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Antonio Pinero, No. 3, high-fives Michael Wilson, No. 11, after Wilson hit a home run during the Rocky Mountain Vibes’ home opener against the Grand Junction Rockies on June 21, 2019.

The new-look Pioneer League is not afraid to swing for the fences.

A “Knock Out” rule — essentially a meshing together of a home run derby and a hockey shootout — will decide games tied after nine innings as opposed to extra innings.

The new rule for the league — home to the Rocky Mountain Vibes in Colorado Springs, the Grand Junction Rockies and, beginning in 2022, the Northern Colorado Owls in Windsor — calls for each team to designate a hitter, who receives five pitches. The team with the most home runs in those five pitches is declared the winner. If it results in a tie, a sudden-death home run faceoff will be held.

The league said the rule was created to save the strain on pitching staffs that is often created by extra-inning games. The offshoot for the league is that the rule attracted hordes of national attention after it was announced Tuesday, with multiple major outlets reporting on it and several national baseball writers seeing tweets on the subject go viral.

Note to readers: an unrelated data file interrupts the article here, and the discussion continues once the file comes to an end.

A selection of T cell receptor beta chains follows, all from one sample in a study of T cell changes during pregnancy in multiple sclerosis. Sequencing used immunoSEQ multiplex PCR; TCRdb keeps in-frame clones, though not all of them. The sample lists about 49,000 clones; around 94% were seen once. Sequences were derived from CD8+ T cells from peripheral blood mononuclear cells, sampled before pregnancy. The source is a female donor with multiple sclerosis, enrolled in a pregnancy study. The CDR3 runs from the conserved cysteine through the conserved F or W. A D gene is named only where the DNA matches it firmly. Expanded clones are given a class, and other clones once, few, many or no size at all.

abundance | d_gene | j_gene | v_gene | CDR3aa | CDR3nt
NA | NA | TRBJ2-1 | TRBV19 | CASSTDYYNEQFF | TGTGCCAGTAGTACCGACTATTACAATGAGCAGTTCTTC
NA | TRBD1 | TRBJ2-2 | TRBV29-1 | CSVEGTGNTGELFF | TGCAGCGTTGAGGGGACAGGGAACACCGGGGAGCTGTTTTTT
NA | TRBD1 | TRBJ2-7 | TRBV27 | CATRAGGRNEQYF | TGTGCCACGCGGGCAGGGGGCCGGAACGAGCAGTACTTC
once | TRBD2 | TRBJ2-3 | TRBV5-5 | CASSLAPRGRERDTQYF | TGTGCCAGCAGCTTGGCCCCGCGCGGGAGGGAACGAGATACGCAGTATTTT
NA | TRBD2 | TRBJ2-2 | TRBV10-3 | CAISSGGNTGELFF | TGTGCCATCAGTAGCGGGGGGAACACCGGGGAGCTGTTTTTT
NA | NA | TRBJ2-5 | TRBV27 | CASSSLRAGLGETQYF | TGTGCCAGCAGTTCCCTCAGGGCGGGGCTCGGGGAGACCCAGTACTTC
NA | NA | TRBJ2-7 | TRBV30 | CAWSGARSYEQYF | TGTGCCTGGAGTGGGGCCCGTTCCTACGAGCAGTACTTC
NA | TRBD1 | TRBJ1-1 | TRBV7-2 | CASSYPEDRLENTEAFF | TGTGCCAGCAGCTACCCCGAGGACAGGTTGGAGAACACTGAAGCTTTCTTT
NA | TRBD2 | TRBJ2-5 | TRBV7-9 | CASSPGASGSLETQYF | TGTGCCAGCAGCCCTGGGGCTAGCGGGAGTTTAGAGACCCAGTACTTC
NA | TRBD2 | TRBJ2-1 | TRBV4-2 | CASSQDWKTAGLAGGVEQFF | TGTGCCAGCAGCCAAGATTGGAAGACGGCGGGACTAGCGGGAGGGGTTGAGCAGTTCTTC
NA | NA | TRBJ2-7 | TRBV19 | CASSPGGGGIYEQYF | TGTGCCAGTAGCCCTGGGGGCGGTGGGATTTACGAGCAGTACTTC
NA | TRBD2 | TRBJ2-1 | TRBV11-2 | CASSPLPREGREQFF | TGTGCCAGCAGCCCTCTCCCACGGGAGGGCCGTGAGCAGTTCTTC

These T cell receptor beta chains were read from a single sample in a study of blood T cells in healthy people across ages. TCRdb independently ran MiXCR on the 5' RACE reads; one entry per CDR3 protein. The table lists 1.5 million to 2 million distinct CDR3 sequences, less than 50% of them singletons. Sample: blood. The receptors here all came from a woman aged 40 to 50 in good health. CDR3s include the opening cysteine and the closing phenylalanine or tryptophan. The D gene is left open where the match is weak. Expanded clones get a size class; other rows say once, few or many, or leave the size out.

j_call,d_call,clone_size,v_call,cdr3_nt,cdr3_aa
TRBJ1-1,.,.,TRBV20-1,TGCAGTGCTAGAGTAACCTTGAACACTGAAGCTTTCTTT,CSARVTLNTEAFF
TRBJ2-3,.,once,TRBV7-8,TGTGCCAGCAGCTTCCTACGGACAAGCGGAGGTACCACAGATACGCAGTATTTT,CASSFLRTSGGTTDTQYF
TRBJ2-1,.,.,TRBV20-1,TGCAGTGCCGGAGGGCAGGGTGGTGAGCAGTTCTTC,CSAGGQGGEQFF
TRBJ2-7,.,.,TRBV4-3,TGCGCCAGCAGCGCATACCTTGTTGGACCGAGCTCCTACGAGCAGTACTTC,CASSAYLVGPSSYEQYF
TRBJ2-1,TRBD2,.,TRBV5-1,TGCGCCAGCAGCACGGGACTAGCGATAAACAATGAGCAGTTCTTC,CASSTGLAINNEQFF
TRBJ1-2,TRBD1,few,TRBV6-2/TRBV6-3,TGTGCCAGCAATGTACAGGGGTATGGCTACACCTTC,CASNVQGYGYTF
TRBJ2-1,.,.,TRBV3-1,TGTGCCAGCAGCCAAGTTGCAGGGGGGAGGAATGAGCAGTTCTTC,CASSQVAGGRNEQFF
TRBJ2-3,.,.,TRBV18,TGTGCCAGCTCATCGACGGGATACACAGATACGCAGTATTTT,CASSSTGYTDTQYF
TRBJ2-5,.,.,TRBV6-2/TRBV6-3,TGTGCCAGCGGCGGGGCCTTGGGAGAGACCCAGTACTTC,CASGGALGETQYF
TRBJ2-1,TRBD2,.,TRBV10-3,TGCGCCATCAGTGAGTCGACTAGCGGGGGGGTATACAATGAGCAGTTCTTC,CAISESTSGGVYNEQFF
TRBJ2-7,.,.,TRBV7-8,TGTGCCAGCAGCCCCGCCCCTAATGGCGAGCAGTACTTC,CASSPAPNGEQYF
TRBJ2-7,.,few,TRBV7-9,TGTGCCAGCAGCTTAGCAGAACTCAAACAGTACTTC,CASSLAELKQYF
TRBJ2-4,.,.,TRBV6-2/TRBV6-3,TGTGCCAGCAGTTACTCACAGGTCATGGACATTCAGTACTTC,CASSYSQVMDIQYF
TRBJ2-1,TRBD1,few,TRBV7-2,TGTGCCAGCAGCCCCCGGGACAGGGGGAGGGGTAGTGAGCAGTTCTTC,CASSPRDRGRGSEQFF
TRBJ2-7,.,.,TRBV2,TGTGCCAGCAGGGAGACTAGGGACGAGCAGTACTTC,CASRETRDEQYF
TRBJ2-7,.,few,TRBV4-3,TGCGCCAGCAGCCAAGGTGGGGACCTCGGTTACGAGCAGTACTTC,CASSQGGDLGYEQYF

It’s the kind of attention the Pioneer League will struggle to generate in this first season since it lost its affiliation with Major League Baseball. The league will still be a “partner league” with MLB and can host players on loan status, but it is otherwise an independent league.

“I’m thrilled to see these exciting rules changes implemented for this season,” Pioneer League president Michael Shapiro said. “The Pioneer Baseball League is committed to developing ideas that enhance the strategy of the game, protect the safety of our players and add to the fun and engagement of our fans. We believe this focus will help assure the future of the game among a broader and more diverse audience.”

Other rules announced Tuesday include a designated hitter and runner, which will allow a starter to depart for a substitute hitter or runner and then re-enter the game. Also, hitters will be allowed to appeal check swings, a privilege reserved for pitchers and catchers in other leagues. Now, if a hitter feels the home plate umpire incorrectly ruled a swing, he can ask another umpire for a second opinion.

The league will also go from its standard two umpires per game to three.

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